Sunday, September 13, 2015

Late Summer Turning

I get a twinge each year around September.  A muted voice inside of my bones says the season will be changing soon.  I'm not sure why it's telling me.  It seems that a couple of hundred years or more spent indoors in an industrialized culture might be long enough to make the inner consciousness of your physical body forget about seasonal preparations.  Or maybe a handful of generations in modernity isn't enough to kill the internal calendar composed by thousands of years of agronomic ancestry.

The middle of Arizona is like a glass bowl full of dust placed under a heat lamp.  There's no reason to be worrying about fall in September when living on the cracked earth of one of the hottest deserts in the world.  Still, every year I anticipated a subtle turn that never came.  The feeling would make its way to my thoughts and, for an unconscious moment, I'd allow myself expect it: autumn.  Cold mornings, dark windows behind jarring alarm clocks, changing leaves, and that feeling one gets when it's cold outside but warm inside.  

The summer is long in Texas, too, but it's not that long - the sudden tapering of summer that I sensed a couple of weeks ago when first attempting to write this is real now.  A cool breeze drifts through the hot sunshine, and mornings are not quite cool, but they're no longer warm.  It'll take another month for it to get here, but it's coming.

I guess I just don't like warm weather, because over the past couple of months, I've slunk into something closely resembling the seasonal affective disorder I joked about when living in Arizona.  I really did sleep longer and do less over the summer.  I kept the blinds drawn and the television on.  Texas' summer is far less punishing overall, but in place of the soul-evaporating, dry heat is a constant, pervasive steam.  Mere moments spent outdoors will warrant a shower.  The air will stand and thicken, breezeless, so that you can feel the water vapor as you pass through it, and it lays sticky on your skin.  All movement is exhausting.  The lethargy and physical pain I experienced after exertion had me worried at first.  Had my metabolism simply ended at 32?  Was I dying of something?  Had I somehow gained hundreds of pounds of weight and not noticed it?  I felt like crawling up the stairs to my apartment after leisurely evening walks in my neighborhood.  I hadn't yet researched the great imposition humidity wreaks on the body, particularly when one is used to humid conditions of 8%.  In Austin, a nice day is under 50%.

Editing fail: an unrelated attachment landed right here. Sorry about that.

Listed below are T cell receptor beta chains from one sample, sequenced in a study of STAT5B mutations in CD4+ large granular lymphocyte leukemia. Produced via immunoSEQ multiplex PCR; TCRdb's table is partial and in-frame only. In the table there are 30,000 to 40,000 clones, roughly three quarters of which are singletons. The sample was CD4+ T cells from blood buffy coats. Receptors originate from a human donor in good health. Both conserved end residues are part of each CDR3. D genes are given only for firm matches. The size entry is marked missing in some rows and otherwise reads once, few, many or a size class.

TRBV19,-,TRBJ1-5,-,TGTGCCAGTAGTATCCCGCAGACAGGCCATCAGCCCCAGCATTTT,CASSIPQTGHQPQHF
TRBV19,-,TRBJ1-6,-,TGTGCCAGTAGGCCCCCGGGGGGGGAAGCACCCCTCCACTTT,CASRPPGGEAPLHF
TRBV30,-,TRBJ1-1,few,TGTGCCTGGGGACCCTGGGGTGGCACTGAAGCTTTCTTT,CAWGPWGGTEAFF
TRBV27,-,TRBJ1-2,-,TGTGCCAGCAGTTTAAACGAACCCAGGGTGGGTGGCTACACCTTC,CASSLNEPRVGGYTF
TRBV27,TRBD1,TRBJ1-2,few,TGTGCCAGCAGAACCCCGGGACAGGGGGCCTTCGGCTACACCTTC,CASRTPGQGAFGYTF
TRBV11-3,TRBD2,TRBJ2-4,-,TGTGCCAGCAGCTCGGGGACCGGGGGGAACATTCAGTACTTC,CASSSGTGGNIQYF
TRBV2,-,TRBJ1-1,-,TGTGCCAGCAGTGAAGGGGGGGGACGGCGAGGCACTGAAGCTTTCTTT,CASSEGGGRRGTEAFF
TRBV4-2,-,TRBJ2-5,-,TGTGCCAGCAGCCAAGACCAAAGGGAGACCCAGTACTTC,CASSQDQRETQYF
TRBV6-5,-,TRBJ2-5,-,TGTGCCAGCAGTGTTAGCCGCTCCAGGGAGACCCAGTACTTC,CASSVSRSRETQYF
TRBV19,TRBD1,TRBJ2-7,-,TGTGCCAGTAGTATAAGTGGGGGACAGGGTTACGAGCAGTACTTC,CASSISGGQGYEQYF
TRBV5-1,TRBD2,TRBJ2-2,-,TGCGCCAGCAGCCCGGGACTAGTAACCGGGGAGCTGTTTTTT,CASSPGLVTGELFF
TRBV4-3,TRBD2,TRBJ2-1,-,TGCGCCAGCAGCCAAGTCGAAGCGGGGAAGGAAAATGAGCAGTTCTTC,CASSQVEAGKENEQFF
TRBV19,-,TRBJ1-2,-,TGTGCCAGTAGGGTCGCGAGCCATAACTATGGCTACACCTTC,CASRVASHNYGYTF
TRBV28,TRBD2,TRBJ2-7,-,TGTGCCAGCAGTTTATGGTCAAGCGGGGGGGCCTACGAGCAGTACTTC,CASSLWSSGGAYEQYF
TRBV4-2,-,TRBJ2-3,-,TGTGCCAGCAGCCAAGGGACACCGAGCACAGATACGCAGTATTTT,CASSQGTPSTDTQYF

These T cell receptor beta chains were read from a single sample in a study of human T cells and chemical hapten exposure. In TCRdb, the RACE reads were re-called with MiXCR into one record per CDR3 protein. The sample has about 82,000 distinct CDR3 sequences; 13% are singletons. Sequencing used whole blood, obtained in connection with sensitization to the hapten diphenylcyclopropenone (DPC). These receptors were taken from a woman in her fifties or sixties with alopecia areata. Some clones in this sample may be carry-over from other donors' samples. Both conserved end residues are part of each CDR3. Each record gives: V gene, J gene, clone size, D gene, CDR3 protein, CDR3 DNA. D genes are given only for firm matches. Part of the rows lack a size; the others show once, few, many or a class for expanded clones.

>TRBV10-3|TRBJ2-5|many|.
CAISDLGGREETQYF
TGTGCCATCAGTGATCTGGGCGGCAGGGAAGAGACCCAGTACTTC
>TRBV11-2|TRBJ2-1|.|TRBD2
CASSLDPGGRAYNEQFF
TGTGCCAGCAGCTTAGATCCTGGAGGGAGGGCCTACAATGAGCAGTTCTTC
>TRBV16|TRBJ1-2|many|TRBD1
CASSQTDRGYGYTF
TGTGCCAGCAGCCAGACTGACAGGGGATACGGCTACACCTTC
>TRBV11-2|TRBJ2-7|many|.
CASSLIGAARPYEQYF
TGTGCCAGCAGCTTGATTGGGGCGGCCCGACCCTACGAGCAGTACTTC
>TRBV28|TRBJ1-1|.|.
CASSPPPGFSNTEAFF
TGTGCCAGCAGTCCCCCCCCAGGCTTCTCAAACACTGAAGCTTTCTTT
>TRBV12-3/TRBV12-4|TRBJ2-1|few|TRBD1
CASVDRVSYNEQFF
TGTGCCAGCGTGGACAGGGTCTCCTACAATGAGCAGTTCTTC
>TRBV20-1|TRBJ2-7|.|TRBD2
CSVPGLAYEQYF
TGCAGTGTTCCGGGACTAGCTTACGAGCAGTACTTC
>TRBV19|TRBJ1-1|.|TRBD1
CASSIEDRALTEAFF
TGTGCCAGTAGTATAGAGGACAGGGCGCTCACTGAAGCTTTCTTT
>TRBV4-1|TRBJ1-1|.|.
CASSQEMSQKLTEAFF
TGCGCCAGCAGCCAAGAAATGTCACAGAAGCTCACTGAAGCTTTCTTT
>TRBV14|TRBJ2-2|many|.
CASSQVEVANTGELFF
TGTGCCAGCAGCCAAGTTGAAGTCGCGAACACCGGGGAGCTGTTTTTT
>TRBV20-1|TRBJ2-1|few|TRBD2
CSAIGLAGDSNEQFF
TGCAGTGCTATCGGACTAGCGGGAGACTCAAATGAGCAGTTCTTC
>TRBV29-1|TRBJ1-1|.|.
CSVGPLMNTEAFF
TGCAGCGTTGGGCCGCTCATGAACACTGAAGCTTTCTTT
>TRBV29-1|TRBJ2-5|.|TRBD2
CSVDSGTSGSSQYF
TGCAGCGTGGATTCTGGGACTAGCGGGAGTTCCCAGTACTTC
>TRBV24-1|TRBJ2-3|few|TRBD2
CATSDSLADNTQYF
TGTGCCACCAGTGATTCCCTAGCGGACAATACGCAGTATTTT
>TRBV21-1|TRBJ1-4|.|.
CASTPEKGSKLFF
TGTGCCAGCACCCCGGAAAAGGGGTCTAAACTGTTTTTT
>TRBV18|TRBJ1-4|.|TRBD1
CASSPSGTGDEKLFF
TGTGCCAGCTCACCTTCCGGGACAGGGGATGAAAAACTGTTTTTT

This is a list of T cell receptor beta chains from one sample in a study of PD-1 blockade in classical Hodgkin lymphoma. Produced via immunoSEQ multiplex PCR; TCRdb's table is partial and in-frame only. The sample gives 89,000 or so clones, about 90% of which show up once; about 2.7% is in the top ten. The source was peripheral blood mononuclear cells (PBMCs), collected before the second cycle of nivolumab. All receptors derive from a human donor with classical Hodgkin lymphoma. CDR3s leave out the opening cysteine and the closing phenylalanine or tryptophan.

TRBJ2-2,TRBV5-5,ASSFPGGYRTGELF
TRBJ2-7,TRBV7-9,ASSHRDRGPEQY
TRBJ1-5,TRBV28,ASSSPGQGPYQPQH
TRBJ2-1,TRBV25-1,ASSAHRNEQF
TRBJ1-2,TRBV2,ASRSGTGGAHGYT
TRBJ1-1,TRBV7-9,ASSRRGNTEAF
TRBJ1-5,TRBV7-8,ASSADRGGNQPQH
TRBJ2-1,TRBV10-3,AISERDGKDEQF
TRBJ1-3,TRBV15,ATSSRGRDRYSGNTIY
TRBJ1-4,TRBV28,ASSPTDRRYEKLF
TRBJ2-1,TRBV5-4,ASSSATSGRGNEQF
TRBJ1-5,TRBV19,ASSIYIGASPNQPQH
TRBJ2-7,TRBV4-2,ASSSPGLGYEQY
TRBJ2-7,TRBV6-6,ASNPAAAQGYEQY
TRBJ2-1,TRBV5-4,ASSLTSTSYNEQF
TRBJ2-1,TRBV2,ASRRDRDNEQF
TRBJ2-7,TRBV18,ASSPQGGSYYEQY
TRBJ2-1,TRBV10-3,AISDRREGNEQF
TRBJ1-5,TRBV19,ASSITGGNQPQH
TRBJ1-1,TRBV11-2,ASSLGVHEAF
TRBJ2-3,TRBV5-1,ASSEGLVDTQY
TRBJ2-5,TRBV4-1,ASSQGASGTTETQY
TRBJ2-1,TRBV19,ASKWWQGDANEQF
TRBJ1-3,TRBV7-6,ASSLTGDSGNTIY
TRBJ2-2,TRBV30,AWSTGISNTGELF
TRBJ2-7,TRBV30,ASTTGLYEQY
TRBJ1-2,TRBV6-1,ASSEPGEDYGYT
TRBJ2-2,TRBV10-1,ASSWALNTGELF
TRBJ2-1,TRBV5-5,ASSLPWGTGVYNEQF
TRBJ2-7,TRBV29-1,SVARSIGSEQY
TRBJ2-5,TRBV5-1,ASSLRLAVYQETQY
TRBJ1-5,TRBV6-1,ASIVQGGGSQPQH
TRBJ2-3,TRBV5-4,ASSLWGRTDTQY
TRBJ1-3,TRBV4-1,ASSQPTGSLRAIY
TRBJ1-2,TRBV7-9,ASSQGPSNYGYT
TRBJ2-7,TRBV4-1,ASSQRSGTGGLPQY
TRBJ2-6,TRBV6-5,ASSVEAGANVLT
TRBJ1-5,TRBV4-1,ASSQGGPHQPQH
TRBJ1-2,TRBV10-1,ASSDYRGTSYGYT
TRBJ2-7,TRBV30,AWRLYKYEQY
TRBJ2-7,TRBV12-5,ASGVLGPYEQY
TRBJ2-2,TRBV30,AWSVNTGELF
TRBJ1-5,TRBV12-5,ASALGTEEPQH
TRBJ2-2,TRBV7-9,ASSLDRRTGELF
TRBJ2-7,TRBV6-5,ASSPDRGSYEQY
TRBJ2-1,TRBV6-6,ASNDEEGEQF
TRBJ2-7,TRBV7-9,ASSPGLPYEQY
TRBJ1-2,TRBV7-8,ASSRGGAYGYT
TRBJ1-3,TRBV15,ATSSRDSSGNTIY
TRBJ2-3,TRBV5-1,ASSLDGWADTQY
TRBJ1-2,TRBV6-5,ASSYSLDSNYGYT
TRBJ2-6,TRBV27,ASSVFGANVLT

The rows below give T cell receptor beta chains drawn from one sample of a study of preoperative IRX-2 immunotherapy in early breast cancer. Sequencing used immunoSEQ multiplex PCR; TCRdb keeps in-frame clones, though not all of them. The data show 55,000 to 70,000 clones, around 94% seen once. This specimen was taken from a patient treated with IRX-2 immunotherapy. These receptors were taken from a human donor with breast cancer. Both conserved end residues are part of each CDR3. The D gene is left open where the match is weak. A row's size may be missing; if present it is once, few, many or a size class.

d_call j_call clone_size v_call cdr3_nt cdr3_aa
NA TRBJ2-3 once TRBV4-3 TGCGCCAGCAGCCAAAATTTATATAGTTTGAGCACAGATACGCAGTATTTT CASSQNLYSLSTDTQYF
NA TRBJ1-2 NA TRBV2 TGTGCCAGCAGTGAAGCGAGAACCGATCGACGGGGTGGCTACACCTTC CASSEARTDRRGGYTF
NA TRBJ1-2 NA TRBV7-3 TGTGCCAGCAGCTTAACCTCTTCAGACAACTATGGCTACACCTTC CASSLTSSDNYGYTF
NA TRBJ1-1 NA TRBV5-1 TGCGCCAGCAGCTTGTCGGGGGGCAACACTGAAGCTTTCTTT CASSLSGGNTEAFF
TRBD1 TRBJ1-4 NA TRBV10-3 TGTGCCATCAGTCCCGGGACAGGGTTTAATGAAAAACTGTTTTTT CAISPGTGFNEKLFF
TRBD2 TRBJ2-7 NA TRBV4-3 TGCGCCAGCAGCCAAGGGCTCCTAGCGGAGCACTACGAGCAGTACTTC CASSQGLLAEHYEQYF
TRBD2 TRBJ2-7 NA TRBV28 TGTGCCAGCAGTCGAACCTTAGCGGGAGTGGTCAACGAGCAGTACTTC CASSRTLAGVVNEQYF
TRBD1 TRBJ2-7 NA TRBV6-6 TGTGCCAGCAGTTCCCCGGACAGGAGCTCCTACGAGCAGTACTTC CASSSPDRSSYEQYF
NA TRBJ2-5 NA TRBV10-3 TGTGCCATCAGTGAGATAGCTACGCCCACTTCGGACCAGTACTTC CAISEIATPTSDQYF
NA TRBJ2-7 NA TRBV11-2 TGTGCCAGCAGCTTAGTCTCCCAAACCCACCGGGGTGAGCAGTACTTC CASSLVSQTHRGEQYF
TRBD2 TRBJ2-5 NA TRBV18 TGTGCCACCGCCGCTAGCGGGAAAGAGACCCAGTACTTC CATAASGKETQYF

I began to view the city differently.  To turn, unmoved, from beautiful views that I'm still not quite used to.  Although the creeks are dry and the toads are gone (dead? or moved), the trees and grasses are lush and the greenery hasn't vanished.  Still, the film of humidity smears the beauty of the city, and I began to complain openly of everything that isn't good.  The traffic, the housing market, the obsession with barbecue, my hatred of random live music and ironic mustaches.  Everything was wrong, wrong!  I began my research for a move to upstate NY.

As soon as the heat was cut through with the first cool breezes of autumn, barely recognizable but making all the difference, my mood changed.  The first coolness of the season is thrilling to me, and fills me with a sense of awe and potential.  Driving with the windows down, or leaving the door open for the cat to roll in a patch of cool sun make incredible differences in my quality of life.  Fall in Texas looks like any other time in Texas, but it feels different already.  Everything feels more beautiful, more charming.  Bluejays wing around while deer cavort in tiny preserves tucked unexpectedly around the city.  It's a bit like when Snow White woke up.

Enduring a new summer has given me perspective on my ideal landscape.  If I still believed in reincarnation, I'd think I was looking for something I lost: mountains and forests, and not the kind you find west of the Mississippi.  Pennsylvania, Massachusetts and New York feel like a return for me.  

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